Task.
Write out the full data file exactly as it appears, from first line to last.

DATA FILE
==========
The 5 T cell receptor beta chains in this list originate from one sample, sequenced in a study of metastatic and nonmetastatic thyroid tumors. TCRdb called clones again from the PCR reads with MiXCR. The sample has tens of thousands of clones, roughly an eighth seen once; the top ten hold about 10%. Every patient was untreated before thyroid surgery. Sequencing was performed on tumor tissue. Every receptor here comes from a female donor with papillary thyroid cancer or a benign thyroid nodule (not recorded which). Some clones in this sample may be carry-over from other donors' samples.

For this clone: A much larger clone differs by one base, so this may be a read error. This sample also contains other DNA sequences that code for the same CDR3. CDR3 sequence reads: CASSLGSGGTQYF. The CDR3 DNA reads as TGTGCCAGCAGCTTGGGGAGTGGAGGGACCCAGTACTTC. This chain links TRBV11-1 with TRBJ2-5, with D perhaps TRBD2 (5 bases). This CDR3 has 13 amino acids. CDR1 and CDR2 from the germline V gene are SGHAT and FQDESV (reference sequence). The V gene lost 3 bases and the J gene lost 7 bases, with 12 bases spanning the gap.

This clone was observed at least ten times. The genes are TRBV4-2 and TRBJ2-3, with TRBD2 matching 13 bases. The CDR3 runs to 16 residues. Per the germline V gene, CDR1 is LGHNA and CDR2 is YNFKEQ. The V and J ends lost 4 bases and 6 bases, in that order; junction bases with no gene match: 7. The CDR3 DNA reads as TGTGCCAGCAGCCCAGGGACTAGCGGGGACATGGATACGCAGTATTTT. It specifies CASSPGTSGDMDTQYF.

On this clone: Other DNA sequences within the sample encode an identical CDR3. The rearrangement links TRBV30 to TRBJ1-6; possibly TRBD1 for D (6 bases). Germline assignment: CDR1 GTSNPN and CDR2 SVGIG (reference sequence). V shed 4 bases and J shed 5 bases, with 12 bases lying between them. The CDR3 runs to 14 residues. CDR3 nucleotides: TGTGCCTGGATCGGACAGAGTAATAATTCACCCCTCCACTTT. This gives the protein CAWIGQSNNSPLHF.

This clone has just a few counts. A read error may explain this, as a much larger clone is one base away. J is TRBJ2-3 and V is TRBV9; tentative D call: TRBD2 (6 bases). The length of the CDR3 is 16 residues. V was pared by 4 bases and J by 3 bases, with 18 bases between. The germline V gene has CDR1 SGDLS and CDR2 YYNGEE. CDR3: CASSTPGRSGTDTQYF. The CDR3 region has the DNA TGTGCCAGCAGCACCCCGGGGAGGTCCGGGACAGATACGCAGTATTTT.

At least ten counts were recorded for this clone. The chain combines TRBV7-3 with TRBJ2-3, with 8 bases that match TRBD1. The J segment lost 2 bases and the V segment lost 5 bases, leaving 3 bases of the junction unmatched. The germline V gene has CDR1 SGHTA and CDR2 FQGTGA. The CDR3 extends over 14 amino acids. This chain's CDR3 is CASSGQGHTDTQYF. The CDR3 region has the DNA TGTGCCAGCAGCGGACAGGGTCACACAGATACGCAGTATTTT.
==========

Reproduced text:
The 5 T cell receptor beta chains in this list originate from one sample, sequenced in a study of metastatic and nonmetastatic thyroid tumors. TCRdb called clones again from the PCR reads with MiXCR. The sample has tens of thousands of clones, roughly an eighth seen once; the top ten hold about 10%. Every patient was untreated before thyroid surgery. Sequencing was performed on tumor tissue. Every receptor here comes from a female donor with papillary thyroid cancer or a benign thyroid nodule (not recorded which). Some clones in this sample may be carry-over from other donors' samples.

For this clone: A much larger clone differs by one base, so this may be a read error. This sample also contains other DNA sequences that code for the same CDR3. CDR3 sequence reads: CASSLGSGGTQYF. The CDR3 DNA reads as TGTGCCAGCAGCTTGGGGAGTGGAGGGACCCAGTACTTC. This chain links TRBV11-1 with TRBJ2-5, with D perhaps TRBD2 (5 bases). This CDR3 has 13 amino acids. CDR1 and CDR2 from the germline V gene are SGHAT and FQDESV (reference sequence). The V gene lost 3 bases and the J gene lost 7 bases, with 12 bases spanning the gap.

This clone was observed at least ten times. The genes are TRBV4-2 and TRBJ2-3, with TRBD2 matching 13 bases. The CDR3 runs to 16 residues. Per the germline V gene, CDR1 is LGHNA and CDR2 is YNFKEQ. The V and J ends lost 4 bases and 6 bases, in that order; junction bases with no gene match: 7. The CDR3 DNA reads as TGTGCCAGCAGCCCAGGGACTAGCGGGGACATGGATACGCAGTATTTT. It specifies CASSPGTSGDMDTQYF.

On this clone: Other DNA sequences within the sample encode an identical CDR3. The rearrangement links TRBV30 to TRBJ1-6; possibly TRBD1 for D (6 bases). Germline assignment: CDR1 GTSNPN and CDR2 SVGIG (reference sequence). V shed 4 bases and J shed 5 bases, with 12 bases lying between them. The CDR3 runs to 14 residues. CDR3 nucleotides: TGTGCCTGGATCGGACAGAGTAATAATTCACCCCTCCACTTT. This gives the protein CAWIGQSNNSPLHF.

This clone has just a few counts. A read error may explain this, as a much larger clone is one base away. J is TRBJ2-3 and V is TRBV9; tentative D call: TRBD2 (6 bases). The length of the CDR3 is 16 residues. V was pared by 4 bases and J by 3 bases, with 18 bases between. The germline V gene has CDR1 SGDLS and CDR2 YYNGEE. CDR3: CASSTPGRSGTDTQYF. The CDR3 region has the DNA TGTGCCAGCAGCACCCCGGGGAGGTCCGGGACAGATACGCAGTATTTT.

At least ten counts were recorded for this clone. The chain combines TRBV7-3 with TRBJ2-3, with 8 bases that match TRBD1. The J segment lost 2 bases and the V segment lost 5 bases, leaving 3 bases of the junction unmatched. The germline V gene has CDR1 SGHTA and CDR2 FQGTGA. The CDR3 extends over 14 amino acids. This chain's CDR3 is CASSGQGHTDTQYF. The CDR3 region has the DNA TGTGCCAGCAGCGGACAGGGTCACACAGATACGCAGTATTTT.